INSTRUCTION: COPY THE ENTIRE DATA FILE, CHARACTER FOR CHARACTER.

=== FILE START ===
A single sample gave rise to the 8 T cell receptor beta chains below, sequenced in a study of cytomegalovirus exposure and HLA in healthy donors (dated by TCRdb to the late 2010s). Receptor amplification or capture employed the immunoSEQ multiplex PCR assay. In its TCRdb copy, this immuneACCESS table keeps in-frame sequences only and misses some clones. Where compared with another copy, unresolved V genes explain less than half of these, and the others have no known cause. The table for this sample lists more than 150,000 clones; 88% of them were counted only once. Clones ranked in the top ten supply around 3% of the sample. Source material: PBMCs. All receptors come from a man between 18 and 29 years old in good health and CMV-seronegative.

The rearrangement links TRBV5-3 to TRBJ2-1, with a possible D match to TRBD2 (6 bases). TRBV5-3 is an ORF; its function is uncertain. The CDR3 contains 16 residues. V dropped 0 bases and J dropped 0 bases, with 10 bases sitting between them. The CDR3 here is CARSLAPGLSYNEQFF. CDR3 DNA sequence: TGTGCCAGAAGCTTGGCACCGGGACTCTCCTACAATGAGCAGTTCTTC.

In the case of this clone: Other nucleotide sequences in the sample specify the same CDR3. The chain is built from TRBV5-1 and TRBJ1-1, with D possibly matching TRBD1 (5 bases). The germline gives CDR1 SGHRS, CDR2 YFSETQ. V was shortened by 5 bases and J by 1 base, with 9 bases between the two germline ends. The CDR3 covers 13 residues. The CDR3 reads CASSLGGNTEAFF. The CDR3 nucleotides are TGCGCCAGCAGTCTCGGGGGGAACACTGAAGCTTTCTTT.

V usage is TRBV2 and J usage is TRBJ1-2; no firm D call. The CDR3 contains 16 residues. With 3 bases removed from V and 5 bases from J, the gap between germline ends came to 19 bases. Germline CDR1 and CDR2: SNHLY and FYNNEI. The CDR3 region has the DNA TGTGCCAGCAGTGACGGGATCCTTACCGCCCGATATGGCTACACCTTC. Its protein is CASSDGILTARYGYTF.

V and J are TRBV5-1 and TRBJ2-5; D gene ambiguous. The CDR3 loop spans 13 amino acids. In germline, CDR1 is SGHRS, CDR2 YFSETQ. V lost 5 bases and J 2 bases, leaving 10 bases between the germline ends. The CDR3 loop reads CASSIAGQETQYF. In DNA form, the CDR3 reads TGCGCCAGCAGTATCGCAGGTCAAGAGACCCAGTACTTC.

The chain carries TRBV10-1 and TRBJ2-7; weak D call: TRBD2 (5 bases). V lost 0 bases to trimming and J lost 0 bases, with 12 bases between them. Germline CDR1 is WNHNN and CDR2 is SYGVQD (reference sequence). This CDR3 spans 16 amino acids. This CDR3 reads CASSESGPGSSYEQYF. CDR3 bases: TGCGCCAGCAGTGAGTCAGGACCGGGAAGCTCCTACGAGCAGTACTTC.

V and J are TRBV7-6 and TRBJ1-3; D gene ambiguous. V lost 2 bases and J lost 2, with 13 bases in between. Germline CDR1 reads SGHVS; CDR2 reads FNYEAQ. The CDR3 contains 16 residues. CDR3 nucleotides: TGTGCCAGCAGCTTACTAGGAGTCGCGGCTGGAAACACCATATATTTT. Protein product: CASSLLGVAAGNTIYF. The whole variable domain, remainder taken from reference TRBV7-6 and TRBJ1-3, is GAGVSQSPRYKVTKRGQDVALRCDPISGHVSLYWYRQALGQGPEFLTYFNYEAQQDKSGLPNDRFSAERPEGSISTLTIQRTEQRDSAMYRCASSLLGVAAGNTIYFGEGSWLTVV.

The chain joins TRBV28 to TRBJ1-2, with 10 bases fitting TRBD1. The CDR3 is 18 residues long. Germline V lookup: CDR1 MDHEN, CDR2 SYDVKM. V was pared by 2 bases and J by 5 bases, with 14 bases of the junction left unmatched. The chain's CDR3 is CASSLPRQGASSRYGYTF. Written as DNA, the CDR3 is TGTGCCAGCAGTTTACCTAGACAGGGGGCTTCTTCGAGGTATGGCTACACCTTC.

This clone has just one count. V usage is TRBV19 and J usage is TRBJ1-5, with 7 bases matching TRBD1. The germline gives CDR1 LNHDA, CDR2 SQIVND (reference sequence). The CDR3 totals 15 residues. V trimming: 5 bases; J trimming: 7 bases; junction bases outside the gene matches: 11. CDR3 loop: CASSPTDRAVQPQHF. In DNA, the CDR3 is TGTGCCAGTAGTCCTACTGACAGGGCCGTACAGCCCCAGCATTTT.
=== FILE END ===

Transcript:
A single sample gave rise to the 8 T cell receptor beta chains below, sequenced in a study of cytomegalovirus exposure and HLA in healthy donors (dated by TCRdb to the late 2010s). Receptor amplification or capture employed the immunoSEQ multiplex PCR assay. In its TCRdb copy, this immuneACCESS table keeps in-frame sequences only and misses some clones. Where compared with another copy, unresolved V genes explain less than half of these, and the others have no known cause. The table for this sample lists more than 150,000 clones; 88% of them were counted only once. Clones ranked in the top ten supply around 3% of the sample. Source material: PBMCs. All receptors come from a man between 18 and 29 years old in good health and CMV-seronegative.

The rearrangement links TRBV5-3 to TRBJ2-1, with a possible D match to TRBD2 (6 bases). TRBV5-3 is an ORF; its function is uncertain. The CDR3 contains 16 residues. V dropped 0 bases and J dropped 0 bases, with 10 bases sitting between them. The CDR3 here is CARSLAPGLSYNEQFF. CDR3 DNA sequence: TGTGCCAGAAGCTTGGCACCGGGACTCTCCTACAATGAGCAGTTCTTC.

In the case of this clone: Other nucleotide sequences in the sample specify the same CDR3. The chain is built from TRBV5-1 and TRBJ1-1, with D possibly matching TRBD1 (5 bases). The germline gives CDR1 SGHRS, CDR2 YFSETQ. V was shortened by 5 bases and J by 1 base, with 9 bases between the two germline ends. The CDR3 covers 13 residues. The CDR3 reads CASSLGGNTEAFF. The CDR3 nucleotides are TGCGCCAGCAGTCTCGGGGGGAACACTGAAGCTTTCTTT.

V usage is TRBV2 and J usage is TRBJ1-2; no firm D call. The CDR3 contains 16 residues. With 3 bases removed from V and 5 bases from J, the gap between germline ends came to 19 bases. Germline CDR1 and CDR2: SNHLY and FYNNEI. The CDR3 region has the DNA TGTGCCAGCAGTGACGGGATCCTTACCGCCCGATATGGCTACACCTTC. Its protein is CASSDGILTARYGYTF.

V and J are TRBV5-1 and TRBJ2-5; D gene ambiguous. The CDR3 loop spans 13 amino acids. In germline, CDR1 is SGHRS, CDR2 YFSETQ. V lost 5 bases and J 2 bases, leaving 10 bases between the germline ends. The CDR3 loop reads CASSIAGQETQYF. In DNA form, the CDR3 reads TGCGCCAGCAGTATCGCAGGTCAAGAGACCCAGTACTTC.

The chain carries TRBV10-1 and TRBJ2-7; weak D call: TRBD2 (5 bases). V lost 0 bases to trimming and J lost 0 bases, with 12 bases between them. Germline CDR1 is WNHNN and CDR2 is SYGVQD (reference sequence). This CDR3 spans 16 amino acids. This CDR3 reads CASSESGPGSSYEQYF. CDR3 bases: TGCGCCAGCAGTGAGTCAGGACCGGGAAGCTCCTACGAGCAGTACTTC.

V and J are TRBV7-6 and TRBJ1-3; D gene ambiguous. V lost 2 bases and J lost 2, with 13 bases in between. Germline CDR1 reads SGHVS; CDR2 reads FNYEAQ. The CDR3 contains 16 residues. CDR3 nucleotides: TGTGCCAGCAGCTTACTAGGAGTCGCGGCTGGAAACACCATATATTTT. Protein product: CASSLLGVAAGNTIYF. The whole variable domain, remainder taken from reference TRBV7-6 and TRBJ1-3, is GAGVSQSPRYKVTKRGQDVALRCDPISGHVSLYWYRQALGQGPEFLTYFNYEAQQDKSGLPNDRFSAERPEGSISTLTIQRTEQRDSAMYRCASSLLGVAAGNTIYFGEGSWLTVV.

The chain joins TRBV28 to TRBJ1-2, with 10 bases fitting TRBD1. The CDR3 is 18 residues long. Germline V lookup: CDR1 MDHEN, CDR2 SYDVKM. V was pared by 2 bases and J by 5 bases, with 14 bases of the junction left unmatched. The chain's CDR3 is CASSLPRQGASSRYGYTF. Written as DNA, the CDR3 is TGTGCCAGCAGTTTACCTAGACAGGGGGCTTCTTCGAGGTATGGCTACACCTTC.

This clone has just one count. V usage is TRBV19 and J usage is TRBJ1-5, with 7 bases matching TRBD1. The germline gives CDR1 LNHDA, CDR2 SQIVND (reference sequence). The CDR3 totals 15 residues. V trimming: 5 bases; J trimming: 7 bases; junction bases outside the gene matches: 11. CDR3 loop: CASSPTDRAVQPQHF. In DNA, the CDR3 is TGTGCCAGTAGTCCTACTGACAGGGCCGTACAGCCCCAGCATTTT.